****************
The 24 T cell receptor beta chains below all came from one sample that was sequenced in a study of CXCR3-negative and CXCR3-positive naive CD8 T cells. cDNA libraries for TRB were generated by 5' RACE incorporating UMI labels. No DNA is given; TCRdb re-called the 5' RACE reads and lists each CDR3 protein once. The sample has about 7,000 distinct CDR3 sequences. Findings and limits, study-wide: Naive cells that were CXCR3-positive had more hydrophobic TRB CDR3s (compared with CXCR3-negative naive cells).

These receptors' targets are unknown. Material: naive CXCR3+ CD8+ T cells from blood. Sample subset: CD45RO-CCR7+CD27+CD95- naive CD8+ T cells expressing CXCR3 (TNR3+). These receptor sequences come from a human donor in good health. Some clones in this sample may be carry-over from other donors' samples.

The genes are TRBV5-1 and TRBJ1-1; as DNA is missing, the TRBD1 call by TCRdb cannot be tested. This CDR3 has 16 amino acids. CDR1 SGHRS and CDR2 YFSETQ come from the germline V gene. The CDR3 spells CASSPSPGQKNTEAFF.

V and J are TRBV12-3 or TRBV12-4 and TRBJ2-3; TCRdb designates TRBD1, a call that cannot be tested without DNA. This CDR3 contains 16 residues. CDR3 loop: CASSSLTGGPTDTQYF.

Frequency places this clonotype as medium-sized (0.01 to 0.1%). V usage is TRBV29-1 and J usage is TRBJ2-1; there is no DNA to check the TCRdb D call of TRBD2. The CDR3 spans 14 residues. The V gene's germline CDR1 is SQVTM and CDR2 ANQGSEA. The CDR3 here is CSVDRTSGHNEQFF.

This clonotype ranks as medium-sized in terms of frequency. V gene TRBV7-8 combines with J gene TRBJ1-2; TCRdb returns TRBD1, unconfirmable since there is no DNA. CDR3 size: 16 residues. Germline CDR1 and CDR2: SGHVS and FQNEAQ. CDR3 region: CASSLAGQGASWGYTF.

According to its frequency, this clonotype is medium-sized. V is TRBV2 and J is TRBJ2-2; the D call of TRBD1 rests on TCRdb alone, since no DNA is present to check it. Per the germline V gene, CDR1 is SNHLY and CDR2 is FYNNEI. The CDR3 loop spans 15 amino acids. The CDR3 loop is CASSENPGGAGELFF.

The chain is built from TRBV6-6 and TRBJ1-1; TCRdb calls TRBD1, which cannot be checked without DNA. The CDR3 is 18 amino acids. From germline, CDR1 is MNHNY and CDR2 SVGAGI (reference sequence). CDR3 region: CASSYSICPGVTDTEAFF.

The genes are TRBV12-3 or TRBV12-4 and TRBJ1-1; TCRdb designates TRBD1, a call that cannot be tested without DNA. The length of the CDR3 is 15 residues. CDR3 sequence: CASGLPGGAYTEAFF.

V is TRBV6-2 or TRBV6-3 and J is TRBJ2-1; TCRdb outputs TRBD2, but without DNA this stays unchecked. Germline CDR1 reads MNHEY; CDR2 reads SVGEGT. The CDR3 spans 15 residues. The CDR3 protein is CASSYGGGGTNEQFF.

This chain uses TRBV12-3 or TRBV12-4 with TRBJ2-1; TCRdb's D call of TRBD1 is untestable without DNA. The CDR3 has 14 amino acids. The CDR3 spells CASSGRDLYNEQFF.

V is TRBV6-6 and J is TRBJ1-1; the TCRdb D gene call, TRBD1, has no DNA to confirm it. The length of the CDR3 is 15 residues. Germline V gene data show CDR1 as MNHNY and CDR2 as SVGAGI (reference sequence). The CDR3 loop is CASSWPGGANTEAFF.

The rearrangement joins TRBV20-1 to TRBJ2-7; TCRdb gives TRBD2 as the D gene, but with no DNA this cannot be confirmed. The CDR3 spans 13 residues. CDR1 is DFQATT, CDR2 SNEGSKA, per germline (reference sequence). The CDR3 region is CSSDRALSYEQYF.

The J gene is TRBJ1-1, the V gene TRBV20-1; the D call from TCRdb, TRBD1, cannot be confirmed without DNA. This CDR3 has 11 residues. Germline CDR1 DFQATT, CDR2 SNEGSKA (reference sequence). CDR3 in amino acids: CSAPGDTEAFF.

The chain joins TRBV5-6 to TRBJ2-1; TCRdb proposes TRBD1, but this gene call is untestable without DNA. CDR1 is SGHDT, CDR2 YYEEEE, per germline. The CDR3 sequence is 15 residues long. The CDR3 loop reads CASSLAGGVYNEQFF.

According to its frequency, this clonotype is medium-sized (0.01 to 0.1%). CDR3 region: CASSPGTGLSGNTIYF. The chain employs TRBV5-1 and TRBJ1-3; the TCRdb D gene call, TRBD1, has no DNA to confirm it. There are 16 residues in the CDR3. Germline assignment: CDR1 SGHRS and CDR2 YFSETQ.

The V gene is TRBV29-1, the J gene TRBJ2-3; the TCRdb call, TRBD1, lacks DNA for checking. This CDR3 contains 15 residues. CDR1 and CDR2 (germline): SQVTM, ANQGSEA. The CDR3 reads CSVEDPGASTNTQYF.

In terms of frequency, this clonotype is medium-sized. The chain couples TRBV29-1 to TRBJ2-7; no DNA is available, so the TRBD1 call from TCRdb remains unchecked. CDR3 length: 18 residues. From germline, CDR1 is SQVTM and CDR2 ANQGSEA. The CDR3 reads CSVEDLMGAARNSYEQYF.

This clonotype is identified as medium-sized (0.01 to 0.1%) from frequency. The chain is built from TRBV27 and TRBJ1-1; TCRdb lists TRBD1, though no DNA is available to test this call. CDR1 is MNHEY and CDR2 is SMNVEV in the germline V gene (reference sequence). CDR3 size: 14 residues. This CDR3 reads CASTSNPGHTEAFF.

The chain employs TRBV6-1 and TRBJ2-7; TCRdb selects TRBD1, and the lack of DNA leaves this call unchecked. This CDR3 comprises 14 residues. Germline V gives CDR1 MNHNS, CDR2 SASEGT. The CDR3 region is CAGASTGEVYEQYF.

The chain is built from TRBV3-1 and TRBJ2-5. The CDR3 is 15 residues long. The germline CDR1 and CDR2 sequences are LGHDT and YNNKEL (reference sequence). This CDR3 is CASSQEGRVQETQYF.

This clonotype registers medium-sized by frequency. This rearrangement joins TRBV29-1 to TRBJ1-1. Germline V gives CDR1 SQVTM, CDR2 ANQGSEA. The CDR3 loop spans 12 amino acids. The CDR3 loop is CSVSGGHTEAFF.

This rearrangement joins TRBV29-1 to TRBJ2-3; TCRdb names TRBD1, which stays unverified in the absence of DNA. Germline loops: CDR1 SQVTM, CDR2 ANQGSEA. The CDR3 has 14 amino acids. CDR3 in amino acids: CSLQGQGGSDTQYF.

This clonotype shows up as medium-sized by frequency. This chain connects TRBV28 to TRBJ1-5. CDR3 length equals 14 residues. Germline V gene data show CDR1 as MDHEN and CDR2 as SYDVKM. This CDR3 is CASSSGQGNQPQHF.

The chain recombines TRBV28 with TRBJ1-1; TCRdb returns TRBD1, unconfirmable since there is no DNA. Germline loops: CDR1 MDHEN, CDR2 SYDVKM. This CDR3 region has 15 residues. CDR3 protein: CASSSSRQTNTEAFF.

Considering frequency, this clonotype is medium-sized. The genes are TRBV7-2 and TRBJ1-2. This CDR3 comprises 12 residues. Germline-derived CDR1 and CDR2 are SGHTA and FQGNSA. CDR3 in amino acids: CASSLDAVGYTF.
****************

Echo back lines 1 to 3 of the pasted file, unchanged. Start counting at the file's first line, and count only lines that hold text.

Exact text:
The 24 T cell receptor beta chains below all came from one sample that was sequenced in a study of CXCR3-negative and CXCR3-positive naive CD8 T cells. cDNA libraries for TRB were generated by 5' RACE incorporating UMI labels. No DNA is given; TCRdb re-called the 5' RACE reads and lists each CDR3 protein once. The sample has about 7,000 distinct CDR3 sequences. Findings and limits, study-wide: Naive cells that were CXCR3-positive had more hydrophobic TRB CDR3s (compared with CXCR3-negative naive cells).

These receptors' targets are unknown. Material: naive CXCR3+ CD8+ T cells from blood. Sample subset: CD45RO-CCR7+CD27+CD95- naive CD8+ T cells expressing CXCR3 (TNR3+). These receptor sequences come from a human donor in good health. Some clones in this sample may be carry-over from other donors' samples.

The genes are TRBV5-1 and TRBJ1-1; as DNA is missing, the TRBD1 call by TCRdb cannot be tested. This CDR3 has 16 amino acids. CDR1 SGHRS and CDR2 YFSETQ come from the germline V gene. The CDR3 spells CASSPSPGQKNTEAFF.